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Article ID: 701124

Thinking ‘Follower First’

West Virginia University - Eberly College of Arts and Sciences

Could changing the focus of leadership studies from the leader to the follower produce more substantial gains within the discipline? Lisa DeFrank-Cole, director of the Leadership Studies Program at West Virginia University, is looking at the field in a new light.

Released:
26-Sep-2018 9:00 AM EDT
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Social and Behavioral Sciences

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Article ID: 701091

Plant genetic resources ensure ag’s future

American Society of Agronomy (ASA), Crop Science Society of America (CSSA), Soil Science Society of America (SSSA)

An important part of plant genetic resources is crop wild relatives. These are closely related to crop species but have not been domesticated by humans. This plant genetic materials and those who care for them are vital for human survival.

Released:
26-Sep-2018 9:00 AM EDT
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Article ID: 701094

Meditation and music may improve memory of those at-risk for Alzheimer’s Disease

West Virginia University

Kim Innes, an epidemiology professor from the West Virginia University School of Public Health, and her team are studying the potential benefits of a simple meditation or music listening practice for improving memory and cognitive functioning, as well as mood, sleep and quality of life in adults with subjective cognitive decline, or SCD.

Released:
26-Sep-2018 8:30 AM EDT
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Article ID: 700793

More Persistent Weather Patterns in U.S. Linked to Arctic Warming

Rutgers University-New Brunswick

Persistent weather conditions, including dry and wet spells, generally have increased in the United States, perhaps due to rapid Arctic warming, according to a Rutgers-led study. Persistent weather conditions can lead to weather extremes such as drought, heat waves, prolonged cold and storms that can cost millions of dollars in damage and disrupt societies and ecosystems, the study says.

Released:
26-Sep-2018 8:15 AM EDT
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Article ID: 701120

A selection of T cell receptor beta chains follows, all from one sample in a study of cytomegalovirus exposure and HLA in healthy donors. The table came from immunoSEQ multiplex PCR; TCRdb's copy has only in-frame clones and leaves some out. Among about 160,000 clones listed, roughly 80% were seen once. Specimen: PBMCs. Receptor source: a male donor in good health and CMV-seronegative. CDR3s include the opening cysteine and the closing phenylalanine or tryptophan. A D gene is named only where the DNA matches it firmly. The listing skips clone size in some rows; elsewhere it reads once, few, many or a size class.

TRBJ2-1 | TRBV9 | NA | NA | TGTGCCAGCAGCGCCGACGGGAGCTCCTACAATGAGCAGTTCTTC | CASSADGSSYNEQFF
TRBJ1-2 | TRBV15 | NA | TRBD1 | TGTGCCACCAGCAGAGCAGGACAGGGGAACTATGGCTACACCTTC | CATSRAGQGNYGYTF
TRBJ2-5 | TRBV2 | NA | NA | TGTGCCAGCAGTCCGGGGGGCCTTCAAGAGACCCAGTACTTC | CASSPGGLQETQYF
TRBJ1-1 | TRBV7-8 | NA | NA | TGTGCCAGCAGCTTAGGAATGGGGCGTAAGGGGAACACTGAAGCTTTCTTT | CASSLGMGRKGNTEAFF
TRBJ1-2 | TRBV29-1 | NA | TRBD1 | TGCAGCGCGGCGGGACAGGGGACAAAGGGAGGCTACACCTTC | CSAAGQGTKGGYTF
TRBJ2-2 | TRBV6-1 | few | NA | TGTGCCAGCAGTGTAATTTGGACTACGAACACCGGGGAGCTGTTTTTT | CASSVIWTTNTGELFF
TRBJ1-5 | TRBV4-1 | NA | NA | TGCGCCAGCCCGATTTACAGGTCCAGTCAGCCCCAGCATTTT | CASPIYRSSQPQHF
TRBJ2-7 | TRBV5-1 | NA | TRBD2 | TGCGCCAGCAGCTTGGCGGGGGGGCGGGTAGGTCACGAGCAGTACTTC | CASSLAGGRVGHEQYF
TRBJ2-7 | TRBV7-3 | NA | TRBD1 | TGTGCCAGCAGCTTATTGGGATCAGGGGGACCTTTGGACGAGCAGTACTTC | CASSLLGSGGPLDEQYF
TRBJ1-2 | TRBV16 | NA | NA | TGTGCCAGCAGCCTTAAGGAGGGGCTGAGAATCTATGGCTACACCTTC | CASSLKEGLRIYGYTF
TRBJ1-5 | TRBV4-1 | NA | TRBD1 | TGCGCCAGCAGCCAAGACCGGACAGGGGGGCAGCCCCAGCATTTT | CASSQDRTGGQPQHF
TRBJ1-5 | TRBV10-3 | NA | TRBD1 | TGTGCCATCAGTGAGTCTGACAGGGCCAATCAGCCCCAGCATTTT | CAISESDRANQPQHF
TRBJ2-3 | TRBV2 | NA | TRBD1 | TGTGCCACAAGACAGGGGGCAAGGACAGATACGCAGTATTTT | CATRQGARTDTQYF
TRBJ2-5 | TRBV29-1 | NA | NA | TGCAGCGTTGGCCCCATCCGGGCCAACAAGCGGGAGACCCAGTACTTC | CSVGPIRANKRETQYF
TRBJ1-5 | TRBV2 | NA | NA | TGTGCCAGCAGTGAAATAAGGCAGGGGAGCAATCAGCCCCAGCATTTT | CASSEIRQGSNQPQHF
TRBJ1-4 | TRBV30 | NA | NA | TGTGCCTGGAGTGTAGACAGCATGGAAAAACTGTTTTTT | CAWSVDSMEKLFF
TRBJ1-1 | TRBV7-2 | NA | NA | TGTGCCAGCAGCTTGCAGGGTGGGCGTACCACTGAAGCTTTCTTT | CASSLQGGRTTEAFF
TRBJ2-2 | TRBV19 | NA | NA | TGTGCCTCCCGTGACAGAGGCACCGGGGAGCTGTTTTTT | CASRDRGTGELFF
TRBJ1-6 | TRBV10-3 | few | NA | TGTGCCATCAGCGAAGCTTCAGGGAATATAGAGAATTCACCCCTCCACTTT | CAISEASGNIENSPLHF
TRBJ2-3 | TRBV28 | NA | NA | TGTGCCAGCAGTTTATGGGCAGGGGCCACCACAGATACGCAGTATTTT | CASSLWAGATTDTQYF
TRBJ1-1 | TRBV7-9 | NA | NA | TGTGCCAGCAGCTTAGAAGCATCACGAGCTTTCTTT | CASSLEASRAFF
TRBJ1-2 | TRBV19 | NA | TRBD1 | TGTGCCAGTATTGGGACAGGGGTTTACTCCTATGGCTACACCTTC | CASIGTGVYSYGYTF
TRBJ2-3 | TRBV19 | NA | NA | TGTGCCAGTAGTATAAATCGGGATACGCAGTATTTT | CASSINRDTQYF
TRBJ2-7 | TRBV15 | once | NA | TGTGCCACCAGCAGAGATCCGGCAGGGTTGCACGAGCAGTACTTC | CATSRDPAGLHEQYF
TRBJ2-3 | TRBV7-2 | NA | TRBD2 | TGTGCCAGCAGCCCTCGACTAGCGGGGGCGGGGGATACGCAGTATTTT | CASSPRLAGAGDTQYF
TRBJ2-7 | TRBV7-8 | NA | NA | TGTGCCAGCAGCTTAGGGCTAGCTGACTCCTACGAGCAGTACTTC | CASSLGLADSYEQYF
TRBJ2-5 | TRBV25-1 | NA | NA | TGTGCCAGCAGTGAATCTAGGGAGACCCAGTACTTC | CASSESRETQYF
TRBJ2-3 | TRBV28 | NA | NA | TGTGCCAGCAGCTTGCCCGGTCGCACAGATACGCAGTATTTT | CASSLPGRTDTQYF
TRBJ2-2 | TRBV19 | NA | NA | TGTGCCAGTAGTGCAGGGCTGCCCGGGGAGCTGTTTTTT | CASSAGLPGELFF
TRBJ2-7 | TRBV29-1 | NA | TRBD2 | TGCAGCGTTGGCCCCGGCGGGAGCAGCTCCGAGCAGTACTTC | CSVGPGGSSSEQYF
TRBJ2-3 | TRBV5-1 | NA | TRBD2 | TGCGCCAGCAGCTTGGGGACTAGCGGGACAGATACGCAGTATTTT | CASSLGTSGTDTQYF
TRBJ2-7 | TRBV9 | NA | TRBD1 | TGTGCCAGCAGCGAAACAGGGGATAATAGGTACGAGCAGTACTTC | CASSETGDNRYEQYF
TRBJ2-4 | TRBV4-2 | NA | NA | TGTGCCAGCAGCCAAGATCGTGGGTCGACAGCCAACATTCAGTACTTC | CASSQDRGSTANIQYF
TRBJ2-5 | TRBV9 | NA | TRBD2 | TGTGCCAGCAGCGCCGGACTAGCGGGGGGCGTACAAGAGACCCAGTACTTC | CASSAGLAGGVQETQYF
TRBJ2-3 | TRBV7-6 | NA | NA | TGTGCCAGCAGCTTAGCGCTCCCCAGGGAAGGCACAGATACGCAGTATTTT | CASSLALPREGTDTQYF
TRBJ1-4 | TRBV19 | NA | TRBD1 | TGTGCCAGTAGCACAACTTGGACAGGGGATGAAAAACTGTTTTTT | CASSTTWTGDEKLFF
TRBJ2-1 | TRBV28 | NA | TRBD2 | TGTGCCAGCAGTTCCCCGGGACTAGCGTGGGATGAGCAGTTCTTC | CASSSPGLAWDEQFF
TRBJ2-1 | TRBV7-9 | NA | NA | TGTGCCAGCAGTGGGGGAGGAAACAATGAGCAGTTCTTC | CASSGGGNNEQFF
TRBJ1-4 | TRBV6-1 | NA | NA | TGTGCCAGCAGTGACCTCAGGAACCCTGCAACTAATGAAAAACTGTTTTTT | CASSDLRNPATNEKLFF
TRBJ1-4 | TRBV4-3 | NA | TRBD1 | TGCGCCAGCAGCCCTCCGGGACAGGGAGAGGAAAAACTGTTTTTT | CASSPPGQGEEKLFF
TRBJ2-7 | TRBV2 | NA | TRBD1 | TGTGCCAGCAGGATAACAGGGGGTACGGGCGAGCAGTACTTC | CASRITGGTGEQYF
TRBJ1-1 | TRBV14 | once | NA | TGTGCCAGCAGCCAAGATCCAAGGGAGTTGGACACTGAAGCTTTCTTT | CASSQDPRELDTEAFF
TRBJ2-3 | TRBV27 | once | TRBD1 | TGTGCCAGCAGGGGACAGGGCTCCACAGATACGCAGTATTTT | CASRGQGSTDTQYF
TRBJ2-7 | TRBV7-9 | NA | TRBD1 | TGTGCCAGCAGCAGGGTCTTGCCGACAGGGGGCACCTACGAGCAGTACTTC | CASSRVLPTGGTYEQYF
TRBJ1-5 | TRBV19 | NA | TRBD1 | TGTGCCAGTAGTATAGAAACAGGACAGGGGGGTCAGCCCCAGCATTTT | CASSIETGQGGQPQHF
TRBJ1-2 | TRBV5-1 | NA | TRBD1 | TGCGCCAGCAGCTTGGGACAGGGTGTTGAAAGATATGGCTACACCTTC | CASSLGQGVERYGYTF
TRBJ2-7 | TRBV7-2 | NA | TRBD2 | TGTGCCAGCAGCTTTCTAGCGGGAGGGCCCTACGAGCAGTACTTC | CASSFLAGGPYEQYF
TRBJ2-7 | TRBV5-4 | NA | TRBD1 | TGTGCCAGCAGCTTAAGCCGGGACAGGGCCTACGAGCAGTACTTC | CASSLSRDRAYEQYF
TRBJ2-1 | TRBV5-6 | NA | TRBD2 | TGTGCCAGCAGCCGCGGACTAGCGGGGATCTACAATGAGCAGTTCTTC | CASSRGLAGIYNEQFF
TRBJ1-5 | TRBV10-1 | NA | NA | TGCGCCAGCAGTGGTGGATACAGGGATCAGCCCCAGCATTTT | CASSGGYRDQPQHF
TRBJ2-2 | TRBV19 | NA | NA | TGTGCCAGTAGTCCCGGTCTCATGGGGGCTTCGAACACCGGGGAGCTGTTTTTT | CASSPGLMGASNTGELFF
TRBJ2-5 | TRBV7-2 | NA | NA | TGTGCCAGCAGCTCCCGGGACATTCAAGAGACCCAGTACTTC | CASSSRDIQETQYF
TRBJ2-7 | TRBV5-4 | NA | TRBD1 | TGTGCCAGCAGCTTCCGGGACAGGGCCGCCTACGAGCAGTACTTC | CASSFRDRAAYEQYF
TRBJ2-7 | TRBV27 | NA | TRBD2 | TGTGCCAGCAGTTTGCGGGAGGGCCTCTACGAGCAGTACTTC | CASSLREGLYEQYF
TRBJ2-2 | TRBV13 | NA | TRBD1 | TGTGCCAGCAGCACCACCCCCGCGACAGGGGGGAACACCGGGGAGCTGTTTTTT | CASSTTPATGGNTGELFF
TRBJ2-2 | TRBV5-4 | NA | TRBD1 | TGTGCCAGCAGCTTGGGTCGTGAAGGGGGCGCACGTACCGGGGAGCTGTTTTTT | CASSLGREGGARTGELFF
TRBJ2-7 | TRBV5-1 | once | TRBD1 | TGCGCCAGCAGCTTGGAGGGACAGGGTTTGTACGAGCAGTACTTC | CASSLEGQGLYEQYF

CSUMB and Regional Community Colleges form Pathways Partnership to Improve Student Outcomes

California State University, Monterey Bay

California State University, Monterey Bay (CSUMB), Cabrillo College, Hartnell College and Monterey Peninsula College have formed the Monterey Bay College Pathways Partnership (MBCPP), a partnership aimed at improving time to degree and degree completion rates for inter-institutional transfer students in the Monterey Bay region.

Released:
26-Sep-2018 8:05 AM EDT
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Education

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Article ID: 701063

Reclassification Recommendations for Drug in ‘Magic Mushrooms’

Johns Hopkins Medicine

In an evaluation of the safety and abuse research on the drug in hallucinogenic mushrooms, Johns Hopkins researchers suggest that if it clears phase III clinical trials, psilocybin should be re-categorized from a schedule I drug—one with no known medical potential—to a schedule IV drug such as prescription sleep aids, but with tighter control.

Released:
26-Sep-2018 8:00 AM EDT
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Embargo will expire:
27-Sep-2018 5:00 AM EDT
Released to reporters:
26-Sep-2018 7:50 AM EDT

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Article ID: 701123

Basu receives NSF funding to make 3D-printed parts more structurally sound

Penn State College of Engineering

Saurabh Basu, assistant professor of industrial and manufacturing engineering, is working on making additive components more reliable thanks to a grant from the National Science Foundation.

Released:
26-Sep-2018 7:05 AM EDT
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Article ID: 701105

Researchers Explore How Being Male or Female Affects Our Hearts, Kidneys and Waistlines

American Physiological Society (APS)

A person’s biological sex can be a defining factor in how well—or how poorly—they respond to disease, therapy and recovery. Experts at the forefront of sex-specific research will convene next week at the sixth APS conference on sex differences in cardiovascular and renal physiology. The Cardiovascular, Renal and Metabolic Diseases: Sex-Specific Implications for Physiology conference will be held September 30–October 3 in Knoxville, Tenn.

Released:
26-Sep-2018 7:00 AM EDT
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Article ID: 701035

Why That Daily Coffee May Help When You Hurt

University of Alabama at Birmingham

The last thing anyone wants to hear, as National Coffee Day approaches Sept. 29 and stores offer celebratory discounts, is something negative about America’s favorite brew.

Released:
26-Sep-2018 5:00 AM EDT
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